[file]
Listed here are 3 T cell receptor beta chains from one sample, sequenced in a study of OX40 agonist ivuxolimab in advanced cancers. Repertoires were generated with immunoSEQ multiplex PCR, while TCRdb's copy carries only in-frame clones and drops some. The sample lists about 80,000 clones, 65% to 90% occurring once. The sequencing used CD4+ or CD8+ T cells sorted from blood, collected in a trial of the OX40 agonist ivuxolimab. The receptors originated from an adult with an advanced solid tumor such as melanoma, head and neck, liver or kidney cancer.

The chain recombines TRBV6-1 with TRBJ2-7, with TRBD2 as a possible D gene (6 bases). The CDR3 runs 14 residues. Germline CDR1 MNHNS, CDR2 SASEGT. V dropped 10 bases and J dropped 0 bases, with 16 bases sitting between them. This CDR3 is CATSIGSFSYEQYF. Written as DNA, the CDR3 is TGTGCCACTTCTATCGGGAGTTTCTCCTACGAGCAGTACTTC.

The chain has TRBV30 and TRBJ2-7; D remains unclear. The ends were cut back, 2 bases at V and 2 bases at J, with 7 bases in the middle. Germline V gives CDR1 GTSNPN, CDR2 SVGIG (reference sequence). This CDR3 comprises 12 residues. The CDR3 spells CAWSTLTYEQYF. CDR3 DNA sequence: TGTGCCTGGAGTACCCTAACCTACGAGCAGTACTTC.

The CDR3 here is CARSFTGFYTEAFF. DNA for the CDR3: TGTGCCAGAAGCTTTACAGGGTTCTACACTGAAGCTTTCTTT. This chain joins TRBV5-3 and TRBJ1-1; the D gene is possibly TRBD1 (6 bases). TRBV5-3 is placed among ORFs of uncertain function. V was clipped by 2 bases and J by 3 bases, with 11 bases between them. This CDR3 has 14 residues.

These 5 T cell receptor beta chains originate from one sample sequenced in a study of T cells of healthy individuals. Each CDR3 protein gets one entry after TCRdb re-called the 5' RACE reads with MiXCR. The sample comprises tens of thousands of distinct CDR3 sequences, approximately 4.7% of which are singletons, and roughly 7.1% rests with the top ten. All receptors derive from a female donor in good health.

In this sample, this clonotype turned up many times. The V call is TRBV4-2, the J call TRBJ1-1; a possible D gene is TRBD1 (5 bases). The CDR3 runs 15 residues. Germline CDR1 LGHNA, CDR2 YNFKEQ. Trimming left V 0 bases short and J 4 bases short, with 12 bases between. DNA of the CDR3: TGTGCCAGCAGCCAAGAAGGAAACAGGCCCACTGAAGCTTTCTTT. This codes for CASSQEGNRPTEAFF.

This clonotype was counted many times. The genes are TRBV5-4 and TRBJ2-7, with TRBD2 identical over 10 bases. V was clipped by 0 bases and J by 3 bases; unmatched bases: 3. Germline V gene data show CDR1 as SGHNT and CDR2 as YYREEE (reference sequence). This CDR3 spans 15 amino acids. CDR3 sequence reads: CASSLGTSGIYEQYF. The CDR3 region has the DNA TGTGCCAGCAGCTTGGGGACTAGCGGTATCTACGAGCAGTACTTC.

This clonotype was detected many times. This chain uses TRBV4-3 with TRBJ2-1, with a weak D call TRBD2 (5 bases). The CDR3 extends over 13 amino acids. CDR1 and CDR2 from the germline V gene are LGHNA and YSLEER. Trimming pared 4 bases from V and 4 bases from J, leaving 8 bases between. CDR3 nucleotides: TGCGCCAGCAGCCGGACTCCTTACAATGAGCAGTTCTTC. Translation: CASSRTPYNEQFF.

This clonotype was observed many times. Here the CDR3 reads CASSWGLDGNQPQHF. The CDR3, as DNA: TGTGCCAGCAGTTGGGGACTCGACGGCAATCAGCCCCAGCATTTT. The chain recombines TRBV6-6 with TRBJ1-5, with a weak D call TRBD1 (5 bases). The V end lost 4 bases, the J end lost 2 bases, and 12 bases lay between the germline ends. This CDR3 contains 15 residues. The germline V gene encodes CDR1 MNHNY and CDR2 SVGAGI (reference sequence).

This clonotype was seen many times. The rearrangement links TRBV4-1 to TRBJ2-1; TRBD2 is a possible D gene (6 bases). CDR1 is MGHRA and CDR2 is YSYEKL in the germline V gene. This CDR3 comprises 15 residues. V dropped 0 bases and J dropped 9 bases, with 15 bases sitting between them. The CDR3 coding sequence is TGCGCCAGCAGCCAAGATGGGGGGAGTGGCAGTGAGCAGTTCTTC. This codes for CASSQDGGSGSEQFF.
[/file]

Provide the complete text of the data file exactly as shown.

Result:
Listed here are 3 T cell receptor beta chains from one sample, sequenced in a study of OX40 agonist ivuxolimab in advanced cancers. Repertoires were generated with immunoSEQ multiplex PCR, while TCRdb's copy carries only in-frame clones and drops some. The sample lists about 80,000 clones, 65% to 90% occurring once. The sequencing used CD4+ or CD8+ T cells sorted from blood, collected in a trial of the OX40 agonist ivuxolimab. The receptors originated from an adult with an advanced solid tumor such as melanoma, head and neck, liver or kidney cancer.

The chain recombines TRBV6-1 with TRBJ2-7, with TRBD2 as a possible D gene (6 bases). The CDR3 runs 14 residues. Germline CDR1 MNHNS, CDR2 SASEGT. V dropped 10 bases and J dropped 0 bases, with 16 bases sitting between them. This CDR3 is CATSIGSFSYEQYF. Written as DNA, the CDR3 is TGTGCCACTTCTATCGGGAGTTTCTCCTACGAGCAGTACTTC.

The chain has TRBV30 and TRBJ2-7; D remains unclear. The ends were cut back, 2 bases at V and 2 bases at J, with 7 bases in the middle. Germline V gives CDR1 GTSNPN, CDR2 SVGIG (reference sequence). This CDR3 comprises 12 residues. The CDR3 spells CAWSTLTYEQYF. CDR3 DNA sequence: TGTGCCTGGAGTACCCTAACCTACGAGCAGTACTTC.

The CDR3 here is CARSFTGFYTEAFF. DNA for the CDR3: TGTGCCAGAAGCTTTACAGGGTTCTACACTGAAGCTTTCTTT. This chain joins TRBV5-3 and TRBJ1-1; the D gene is possibly TRBD1 (6 bases). TRBV5-3 is placed among ORFs of uncertain function. V was clipped by 2 bases and J by 3 bases, with 11 bases between them. This CDR3 has 14 residues.

These 5 T cell receptor beta chains originate from one sample sequenced in a study of T cells of healthy individuals. Each CDR3 protein gets one entry after TCRdb re-called the 5' RACE reads with MiXCR. The sample comprises tens of thousands of distinct CDR3 sequences, approximately 4.7% of which are singletons, and roughly 7.1% rests with the top ten. All receptors derive from a female donor in good health.

In this sample, this clonotype turned up many times. The V call is TRBV4-2, the J call TRBJ1-1; a possible D gene is TRBD1 (5 bases). The CDR3 runs 15 residues. Germline CDR1 LGHNA, CDR2 YNFKEQ. Trimming left V 0 bases short and J 4 bases short, with 12 bases between. DNA of the CDR3: TGTGCCAGCAGCCAAGAAGGAAACAGGCCCACTGAAGCTTTCTTT. This codes for CASSQEGNRPTEAFF.

This clonotype was counted many times. The genes are TRBV5-4 and TRBJ2-7, with TRBD2 identical over 10 bases. V was clipped by 0 bases and J by 3 bases; unmatched bases: 3. Germline V gene data show CDR1 as SGHNT and CDR2 as YYREEE (reference sequence). This CDR3 spans 15 amino acids. CDR3 sequence reads: CASSLGTSGIYEQYF. The CDR3 region has the DNA TGTGCCAGCAGCTTGGGGACTAGCGGTATCTACGAGCAGTACTTC.

This clonotype was detected many times. This chain uses TRBV4-3 with TRBJ2-1, with a weak D call TRBD2 (5 bases). The CDR3 extends over 13 amino acids. CDR1 and CDR2 from the germline V gene are LGHNA and YSLEER. Trimming pared 4 bases from V and 4 bases from J, leaving 8 bases between. CDR3 nucleotides: TGCGCCAGCAGCCGGACTCCTTACAATGAGCAGTTCTTC. Translation: CASSRTPYNEQFF.

This clonotype was observed many times. Here the CDR3 reads CASSWGLDGNQPQHF. The CDR3, as DNA: TGTGCCAGCAGTTGGGGACTCGACGGCAATCAGCCCCAGCATTTT. The chain recombines TRBV6-6 with TRBJ1-5, with a weak D call TRBD1 (5 bases). The V end lost 4 bases, the J end lost 2 bases, and 12 bases lay between the germline ends. This CDR3 contains 15 residues. The germline V gene encodes CDR1 MNHNY and CDR2 SVGAGI (reference sequence).

This clonotype was seen many times. The rearrangement links TRBV4-1 to TRBJ2-1; TRBD2 is a possible D gene (6 bases). CDR1 is MGHRA and CDR2 is YSYEKL in the germline V gene. This CDR3 comprises 15 residues. V dropped 0 bases and J dropped 9 bases, with 15 bases sitting between them. The CDR3 coding sequence is TGCGCCAGCAGCCAAGATGGGGGGAGTGGCAGTGAGCAGTTCTTC. This codes for CASSQDGGSGSEQFF.